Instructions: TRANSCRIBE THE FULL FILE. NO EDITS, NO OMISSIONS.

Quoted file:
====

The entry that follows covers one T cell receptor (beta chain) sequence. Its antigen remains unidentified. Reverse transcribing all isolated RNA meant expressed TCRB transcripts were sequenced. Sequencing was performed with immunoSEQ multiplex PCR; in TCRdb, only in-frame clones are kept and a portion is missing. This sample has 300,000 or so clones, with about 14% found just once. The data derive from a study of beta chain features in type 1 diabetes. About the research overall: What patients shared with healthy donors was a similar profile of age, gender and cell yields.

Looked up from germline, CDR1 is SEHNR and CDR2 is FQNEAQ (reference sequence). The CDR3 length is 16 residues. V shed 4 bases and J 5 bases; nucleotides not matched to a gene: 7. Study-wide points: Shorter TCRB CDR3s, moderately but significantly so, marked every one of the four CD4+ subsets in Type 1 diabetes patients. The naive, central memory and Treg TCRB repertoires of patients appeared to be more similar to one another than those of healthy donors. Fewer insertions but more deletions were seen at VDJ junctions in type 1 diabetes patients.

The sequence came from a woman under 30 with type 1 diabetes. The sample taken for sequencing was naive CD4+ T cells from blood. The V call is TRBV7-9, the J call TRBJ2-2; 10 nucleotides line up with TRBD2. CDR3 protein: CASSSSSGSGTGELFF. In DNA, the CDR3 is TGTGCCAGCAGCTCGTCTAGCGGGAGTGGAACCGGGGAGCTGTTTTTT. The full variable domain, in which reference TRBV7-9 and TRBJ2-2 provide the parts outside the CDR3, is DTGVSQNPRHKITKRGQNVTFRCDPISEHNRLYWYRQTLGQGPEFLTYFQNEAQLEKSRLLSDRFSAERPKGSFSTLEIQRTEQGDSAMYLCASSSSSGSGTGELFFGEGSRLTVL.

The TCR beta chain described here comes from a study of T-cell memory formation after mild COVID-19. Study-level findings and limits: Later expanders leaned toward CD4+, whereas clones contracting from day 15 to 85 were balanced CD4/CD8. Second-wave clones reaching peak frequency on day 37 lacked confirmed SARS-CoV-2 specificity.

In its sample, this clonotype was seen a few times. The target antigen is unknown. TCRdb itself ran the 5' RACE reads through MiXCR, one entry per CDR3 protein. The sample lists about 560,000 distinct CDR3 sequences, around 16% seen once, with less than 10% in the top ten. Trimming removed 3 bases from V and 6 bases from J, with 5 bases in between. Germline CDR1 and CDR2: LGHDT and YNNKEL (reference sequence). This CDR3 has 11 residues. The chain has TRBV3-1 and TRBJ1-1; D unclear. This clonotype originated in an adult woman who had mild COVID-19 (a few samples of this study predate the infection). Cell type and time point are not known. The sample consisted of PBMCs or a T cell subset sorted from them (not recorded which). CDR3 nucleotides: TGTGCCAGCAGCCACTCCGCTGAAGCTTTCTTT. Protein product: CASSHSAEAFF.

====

The entry that follows covers one T cell receptor (beta chain) sequence. Its antigen remains unidentified. Reverse transcribing all isolated RNA meant expressed TCRB transcripts were sequenced. Sequencing was performed with immunoSEQ multiplex PCR; in TCRdb, only in-frame clones are kept and a portion is missing. This sample has 300,000 or so clones, with about 14% found just once. The data derive from a study of beta chain features in type 1 diabetes. About the research overall: What patients shared with healthy donors was a similar profile of age, gender and cell yields.

Looked up from germline, CDR1 is SEHNR and CDR2 is FQNEAQ (reference sequence). The CDR3 length is 16 residues. V shed 4 bases and J 5 bases; nucleotides not matched to a gene: 7. Study-wide points: Shorter TCRB CDR3s, moderately but significantly so, marked every one of the four CD4+ subsets in Type 1 diabetes patients. The naive, central memory and Treg TCRB repertoires of patients appeared to be more similar to one another than those of healthy donors. Fewer insertions but more deletions were seen at VDJ junctions in type 1 diabetes patients.

The sequence came from a woman under 30 with type 1 diabetes. The sample taken for sequencing was naive CD4+ T cells from blood. The V call is TRBV7-9, the J call TRBJ2-2; 10 nucleotides line up with TRBD2. CDR3 protein: CASSSSSGSGTGELFF. In DNA, the CDR3 is TGTGCCAGCAGCTCGTCTAGCGGGAGTGGAACCGGGGAGCTGTTTTTT. The full variable domain, in which reference TRBV7-9 and TRBJ2-2 provide the parts outside the CDR3, is DTGVSQNPRHKITKRGQNVTFRCDPISEHNRLYWYRQTLGQGPEFLTYFQNEAQLEKSRLLSDRFSAERPKGSFSTLEIQRTEQGDSAMYLCASSSSSGSGTGELFFGEGSRLTVL.

The TCR beta chain described here comes from a study of T-cell memory formation after mild COVID-19. Study-level findings and limits: Later expanders leaned toward CD4+, whereas clones contracting from day 15 to 85 were balanced CD4/CD8. Second-wave clones reaching peak frequency on day 37 lacked confirmed SARS-CoV-2 specificity.

In its sample, this clonotype was seen a few times. The target antigen is unknown. TCRdb itself ran the 5' RACE reads through MiXCR, one entry per CDR3 protein. The sample lists about 560,000 distinct CDR3 sequences, around 16% seen once, with less than 10% in the top ten. Trimming removed 3 bases from V and 6 bases from J, with 5 bases in between. Germline CDR1 and CDR2: LGHDT and YNNKEL (reference sequence). This CDR3 has 11 residues. The chain has TRBV3-1 and TRBJ1-1; D unclear. This clonotype originated in an adult woman who had mild COVID-19 (a few samples of this study predate the infection). Cell type and time point are not known. The sample consisted of PBMCs or a T cell subset sorted from them (not recorded which). CDR3 nucleotides: TGTGCCAGCAGCCACTCCGCTGAAGCTTTCTTT. Protein product: CASSHSAEAFF.